Diversification And Portfolio Risk

Suppose your portfolio is composed of only one stock, Compaq Computer Corporation. What would be the sources of risk to this "portfolio"? You might think of two broad sources of uncertainty. First, there is the risk that comes from conditions in the general economy, such as the business cycle, inflation, interest rates, and exchange rates. None of these macroeconomic factors can be predicted with certainty, and all affect the rate of return on Compaq stock. In addition to these macroeconomic factors there are firm-specific influences, such as Compaq's success in research and development, and personnel changes. These factors affect Compaq without noticeably affecting other firms in the economy.

Now consider a naive diversification strategy, in which you include additional securities in your portfolio. For example, place half your funds in Exxon and half in Compaq. What should happen to portfolio risk? To the extent that the firm-specific influences on the two stocks differ, diversification should reduce portfolio risk. For example, when oil prices fall, hurting Exxon, computer prices might rise, helping Compaq. The two effects are offsetting and stabilize portfolio return.

But why end diversification at only two stocks? If we diversify into many more securities, we continue to spread out our exposure to firm-specific factors, and portfolio volatility should continue to fall. Ultimately, however, even with a large number of stocks we cannot avoid risk altogether, since virtually all securities are affected by the common macroeconomic factors. For example, if all stocks are affected by the business cycle, we cannot avoid exposure to business cycle risk no matter how many stocks we hold.

When all risk is firm-specific, as in Figure 8.1A, diversification can reduce risk to arbitrarily low levels. The reason is that with all risk sources independent, the exposure to any particular source of risk is reduced to a negligible level. The reduction of risk to very low levels in the case of independent risk sources is sometimes called the insurance principle, because of the notion that an insurance company depends on the risk reduction achieved through diversification when it writes many policies insuring against many independent sources of risk, each policy being a small part of the company's overall portfolio. (See Appendix B to this chapter for a discussion of the insurance principle.)

When common sources of risk affect all firms, however, even extensive diversification cannot eliminate risk. In Figure 8.1B, portfolio standard deviation falls as the number of securities increases, but it cannot be reduced to zero.1 The risk that remains even after extensive diversification is called market risk, risk that is attributable to marketwide risk sources. Such risk is also called systematic risk, or nondiversifiable risk. In contrast, the risk that can be eliminated by diversification is called unique risk, firm-specific risk, nonsystematic risk, or diversifiable risk.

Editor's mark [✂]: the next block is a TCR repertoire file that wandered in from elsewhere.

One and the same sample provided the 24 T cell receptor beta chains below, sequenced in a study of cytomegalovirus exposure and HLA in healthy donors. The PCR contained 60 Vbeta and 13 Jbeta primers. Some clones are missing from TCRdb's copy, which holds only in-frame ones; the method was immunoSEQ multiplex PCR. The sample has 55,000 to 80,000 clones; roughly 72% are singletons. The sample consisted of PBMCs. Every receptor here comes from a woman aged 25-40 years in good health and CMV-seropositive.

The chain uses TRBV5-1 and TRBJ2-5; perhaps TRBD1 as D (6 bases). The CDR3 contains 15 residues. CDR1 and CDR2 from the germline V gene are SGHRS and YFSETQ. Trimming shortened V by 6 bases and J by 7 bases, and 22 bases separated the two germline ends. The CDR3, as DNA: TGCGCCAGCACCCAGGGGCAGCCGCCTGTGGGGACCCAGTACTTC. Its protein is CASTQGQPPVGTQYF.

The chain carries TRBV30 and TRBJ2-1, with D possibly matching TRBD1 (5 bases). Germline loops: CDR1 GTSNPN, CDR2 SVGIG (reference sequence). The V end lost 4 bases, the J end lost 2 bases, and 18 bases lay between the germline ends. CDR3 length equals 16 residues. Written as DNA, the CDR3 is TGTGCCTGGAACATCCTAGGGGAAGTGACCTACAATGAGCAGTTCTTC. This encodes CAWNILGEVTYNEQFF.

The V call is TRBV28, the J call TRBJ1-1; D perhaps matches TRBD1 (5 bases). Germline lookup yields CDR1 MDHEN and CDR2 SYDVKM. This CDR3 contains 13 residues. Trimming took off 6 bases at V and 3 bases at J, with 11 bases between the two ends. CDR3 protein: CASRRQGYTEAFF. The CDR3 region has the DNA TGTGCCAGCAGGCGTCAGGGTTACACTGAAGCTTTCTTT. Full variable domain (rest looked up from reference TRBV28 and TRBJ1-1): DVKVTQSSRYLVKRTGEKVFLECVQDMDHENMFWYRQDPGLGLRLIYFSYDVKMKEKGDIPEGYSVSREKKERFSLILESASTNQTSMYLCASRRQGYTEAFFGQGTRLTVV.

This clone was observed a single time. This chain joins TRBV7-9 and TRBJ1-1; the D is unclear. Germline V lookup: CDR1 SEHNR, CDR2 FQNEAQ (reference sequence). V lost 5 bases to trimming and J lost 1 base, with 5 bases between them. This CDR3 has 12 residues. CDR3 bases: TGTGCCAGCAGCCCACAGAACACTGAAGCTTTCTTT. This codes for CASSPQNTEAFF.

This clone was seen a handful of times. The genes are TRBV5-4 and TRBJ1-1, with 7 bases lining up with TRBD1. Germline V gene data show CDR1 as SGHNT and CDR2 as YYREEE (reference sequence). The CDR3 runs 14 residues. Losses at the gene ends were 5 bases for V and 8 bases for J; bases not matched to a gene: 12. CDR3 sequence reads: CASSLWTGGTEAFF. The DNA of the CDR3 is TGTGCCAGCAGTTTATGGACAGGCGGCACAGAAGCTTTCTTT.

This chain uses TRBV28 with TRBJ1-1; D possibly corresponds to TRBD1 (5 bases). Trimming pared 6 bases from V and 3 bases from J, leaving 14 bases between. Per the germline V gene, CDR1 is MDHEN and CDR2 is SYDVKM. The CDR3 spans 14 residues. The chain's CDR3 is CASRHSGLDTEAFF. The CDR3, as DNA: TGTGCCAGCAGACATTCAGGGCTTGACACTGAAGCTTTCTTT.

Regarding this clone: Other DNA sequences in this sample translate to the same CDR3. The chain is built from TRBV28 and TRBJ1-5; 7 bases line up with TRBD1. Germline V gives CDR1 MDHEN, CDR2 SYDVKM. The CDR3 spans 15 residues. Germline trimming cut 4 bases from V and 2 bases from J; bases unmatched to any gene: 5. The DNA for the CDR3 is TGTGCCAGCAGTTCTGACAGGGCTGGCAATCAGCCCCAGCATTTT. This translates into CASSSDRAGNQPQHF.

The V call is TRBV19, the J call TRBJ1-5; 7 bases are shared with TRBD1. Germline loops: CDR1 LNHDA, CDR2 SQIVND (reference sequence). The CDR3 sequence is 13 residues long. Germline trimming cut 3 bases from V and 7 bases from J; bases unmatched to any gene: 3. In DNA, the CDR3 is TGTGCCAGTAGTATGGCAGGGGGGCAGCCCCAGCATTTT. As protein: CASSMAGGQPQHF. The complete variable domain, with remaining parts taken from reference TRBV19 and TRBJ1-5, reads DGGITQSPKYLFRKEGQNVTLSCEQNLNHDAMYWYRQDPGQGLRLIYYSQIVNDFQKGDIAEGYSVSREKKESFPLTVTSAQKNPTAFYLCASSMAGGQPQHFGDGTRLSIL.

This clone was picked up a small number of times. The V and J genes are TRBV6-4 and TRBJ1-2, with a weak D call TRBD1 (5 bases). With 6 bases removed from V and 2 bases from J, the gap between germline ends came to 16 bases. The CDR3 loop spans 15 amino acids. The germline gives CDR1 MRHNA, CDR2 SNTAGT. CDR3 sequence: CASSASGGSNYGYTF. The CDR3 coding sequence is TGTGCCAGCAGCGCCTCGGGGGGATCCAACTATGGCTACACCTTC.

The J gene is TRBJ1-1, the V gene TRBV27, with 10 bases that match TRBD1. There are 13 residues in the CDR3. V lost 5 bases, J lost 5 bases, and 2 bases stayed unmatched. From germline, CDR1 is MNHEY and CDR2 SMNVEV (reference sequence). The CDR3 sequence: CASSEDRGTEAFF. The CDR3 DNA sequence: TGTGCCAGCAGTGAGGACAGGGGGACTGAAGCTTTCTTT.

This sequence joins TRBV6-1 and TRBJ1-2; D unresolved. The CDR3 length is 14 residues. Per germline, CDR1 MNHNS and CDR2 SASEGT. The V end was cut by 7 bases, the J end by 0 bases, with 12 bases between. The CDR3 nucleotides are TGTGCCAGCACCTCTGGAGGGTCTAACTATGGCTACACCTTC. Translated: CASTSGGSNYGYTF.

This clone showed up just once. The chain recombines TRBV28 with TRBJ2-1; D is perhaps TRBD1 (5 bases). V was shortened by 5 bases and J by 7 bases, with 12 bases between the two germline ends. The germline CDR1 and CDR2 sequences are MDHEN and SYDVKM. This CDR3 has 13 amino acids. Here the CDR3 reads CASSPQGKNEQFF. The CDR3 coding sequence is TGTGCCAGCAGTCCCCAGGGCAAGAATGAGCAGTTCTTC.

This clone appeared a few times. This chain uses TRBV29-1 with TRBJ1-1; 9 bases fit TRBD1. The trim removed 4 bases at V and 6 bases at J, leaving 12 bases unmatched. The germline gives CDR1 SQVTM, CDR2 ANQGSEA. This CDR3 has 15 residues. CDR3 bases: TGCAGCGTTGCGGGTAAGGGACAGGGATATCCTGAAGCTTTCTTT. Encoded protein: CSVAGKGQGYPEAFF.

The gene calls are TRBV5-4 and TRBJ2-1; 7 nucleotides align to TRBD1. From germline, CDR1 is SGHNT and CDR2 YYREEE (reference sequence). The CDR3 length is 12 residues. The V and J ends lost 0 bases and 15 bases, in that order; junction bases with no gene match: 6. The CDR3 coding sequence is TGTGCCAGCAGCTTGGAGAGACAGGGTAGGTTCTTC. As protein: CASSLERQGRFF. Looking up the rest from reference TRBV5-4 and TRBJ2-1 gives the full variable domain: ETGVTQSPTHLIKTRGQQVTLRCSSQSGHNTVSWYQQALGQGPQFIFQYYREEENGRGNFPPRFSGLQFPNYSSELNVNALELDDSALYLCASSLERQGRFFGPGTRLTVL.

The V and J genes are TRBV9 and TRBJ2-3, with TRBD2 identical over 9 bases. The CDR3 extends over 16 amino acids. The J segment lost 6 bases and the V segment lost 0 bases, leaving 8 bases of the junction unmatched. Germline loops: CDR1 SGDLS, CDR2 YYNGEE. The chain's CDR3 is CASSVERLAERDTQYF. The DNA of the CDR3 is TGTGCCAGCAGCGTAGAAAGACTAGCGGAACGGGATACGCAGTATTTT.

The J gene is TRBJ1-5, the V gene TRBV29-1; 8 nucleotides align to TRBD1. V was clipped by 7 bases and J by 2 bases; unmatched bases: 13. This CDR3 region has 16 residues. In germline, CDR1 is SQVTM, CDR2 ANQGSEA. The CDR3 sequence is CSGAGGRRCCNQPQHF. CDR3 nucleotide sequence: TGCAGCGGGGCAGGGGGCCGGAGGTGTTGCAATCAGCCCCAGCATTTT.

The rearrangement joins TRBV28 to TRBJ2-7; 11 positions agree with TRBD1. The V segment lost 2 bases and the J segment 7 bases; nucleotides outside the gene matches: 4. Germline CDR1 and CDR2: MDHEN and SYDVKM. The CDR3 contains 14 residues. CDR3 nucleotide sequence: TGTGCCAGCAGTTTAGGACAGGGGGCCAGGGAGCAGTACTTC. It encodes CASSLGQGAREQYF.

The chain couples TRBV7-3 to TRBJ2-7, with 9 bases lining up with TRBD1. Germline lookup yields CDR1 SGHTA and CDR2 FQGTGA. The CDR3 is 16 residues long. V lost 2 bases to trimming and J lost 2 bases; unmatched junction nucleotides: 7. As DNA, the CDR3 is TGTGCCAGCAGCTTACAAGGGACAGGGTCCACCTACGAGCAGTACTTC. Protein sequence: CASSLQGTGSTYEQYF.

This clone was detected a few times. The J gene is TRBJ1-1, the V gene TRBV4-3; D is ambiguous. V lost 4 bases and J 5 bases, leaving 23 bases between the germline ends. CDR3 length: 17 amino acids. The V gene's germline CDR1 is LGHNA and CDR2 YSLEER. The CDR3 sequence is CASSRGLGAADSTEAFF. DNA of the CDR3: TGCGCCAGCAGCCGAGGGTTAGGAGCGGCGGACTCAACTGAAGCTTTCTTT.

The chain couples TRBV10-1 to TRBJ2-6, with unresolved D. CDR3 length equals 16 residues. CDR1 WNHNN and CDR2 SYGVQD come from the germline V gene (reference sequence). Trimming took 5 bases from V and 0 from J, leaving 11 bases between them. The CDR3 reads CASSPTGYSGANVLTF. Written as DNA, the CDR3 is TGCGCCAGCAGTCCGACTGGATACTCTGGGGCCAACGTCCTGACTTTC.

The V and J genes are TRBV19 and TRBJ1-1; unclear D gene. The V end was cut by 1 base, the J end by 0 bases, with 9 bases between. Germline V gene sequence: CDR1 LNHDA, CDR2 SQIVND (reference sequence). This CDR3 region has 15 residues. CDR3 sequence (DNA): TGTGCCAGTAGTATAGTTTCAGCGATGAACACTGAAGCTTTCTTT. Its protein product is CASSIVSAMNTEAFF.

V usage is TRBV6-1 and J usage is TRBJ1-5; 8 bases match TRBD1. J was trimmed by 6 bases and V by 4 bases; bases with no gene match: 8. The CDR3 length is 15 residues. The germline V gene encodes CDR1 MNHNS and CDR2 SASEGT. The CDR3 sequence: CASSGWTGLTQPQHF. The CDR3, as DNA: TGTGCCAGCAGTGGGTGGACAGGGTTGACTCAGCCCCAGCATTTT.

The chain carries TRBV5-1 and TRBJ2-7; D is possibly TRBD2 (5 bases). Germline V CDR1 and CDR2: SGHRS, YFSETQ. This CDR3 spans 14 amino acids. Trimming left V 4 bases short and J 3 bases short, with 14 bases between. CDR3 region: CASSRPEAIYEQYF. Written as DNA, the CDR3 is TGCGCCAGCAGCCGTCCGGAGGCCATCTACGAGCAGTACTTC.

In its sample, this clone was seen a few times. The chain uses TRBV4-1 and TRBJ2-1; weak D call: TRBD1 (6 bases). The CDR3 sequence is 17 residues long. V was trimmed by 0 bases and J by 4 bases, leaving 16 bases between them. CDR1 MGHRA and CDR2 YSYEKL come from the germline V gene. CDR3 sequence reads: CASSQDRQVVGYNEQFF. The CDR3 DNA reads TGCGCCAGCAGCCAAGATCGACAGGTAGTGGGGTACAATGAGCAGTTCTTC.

This analysis is borne out by empirical studies. Figure 8.2 shows the effect of portfolio diversification, using data on NYSE stocks.2 The figure shows the average standard deviation of equally weighted portfolios constructed by selecting stocks at random as a function of the number of stocks in the portfolio. On average, portfolio risk does fall with diversification, but the power of diversification to reduce risk is limited by systematic or common sources of risk.

1 The interested reader can find a more rigorous demonstration of these points in Appendix A. That discussion, however, relies on tools developed later in this chapter

2 Meir Statman, "How Many Stocks Make a Diversified Portfolio," Journal of Financial and Quantitative Analysis 22 (September 1987).

CHAPTER 8 Optimal Risky Portfolios

Figure 8.1 Portfolio risk as a function of the number of stocks in the portfolio.

■ Unique risk

Market risk

Figure 8.2 Portfolio diversification. The average standard deviation of returns of portfolios composed of only one stock was 49.2%. The average portfolio risk fell rapidly as the number of stocks included in the portfolio increased. In the limit, portfolio risk could be reduced to only 19.2%.

Figure 8.2 Portfolio diversification. The average standard deviation of returns of portfolios composed of only one stock was 49.2%. The average portfolio risk fell rapidly as the number of stocks included in the portfolio increased. In the limit, portfolio risk could be reduced to only 19.2%.

Source: Meir Statman, "How Many Stocks Make a Diversified Portfolio," Journal of Financial and Quantitative Analysis 22 (September 1987).
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  • SANNI
    Can exposure to business risk be reduced by portfolio diversification?
    7 years ago

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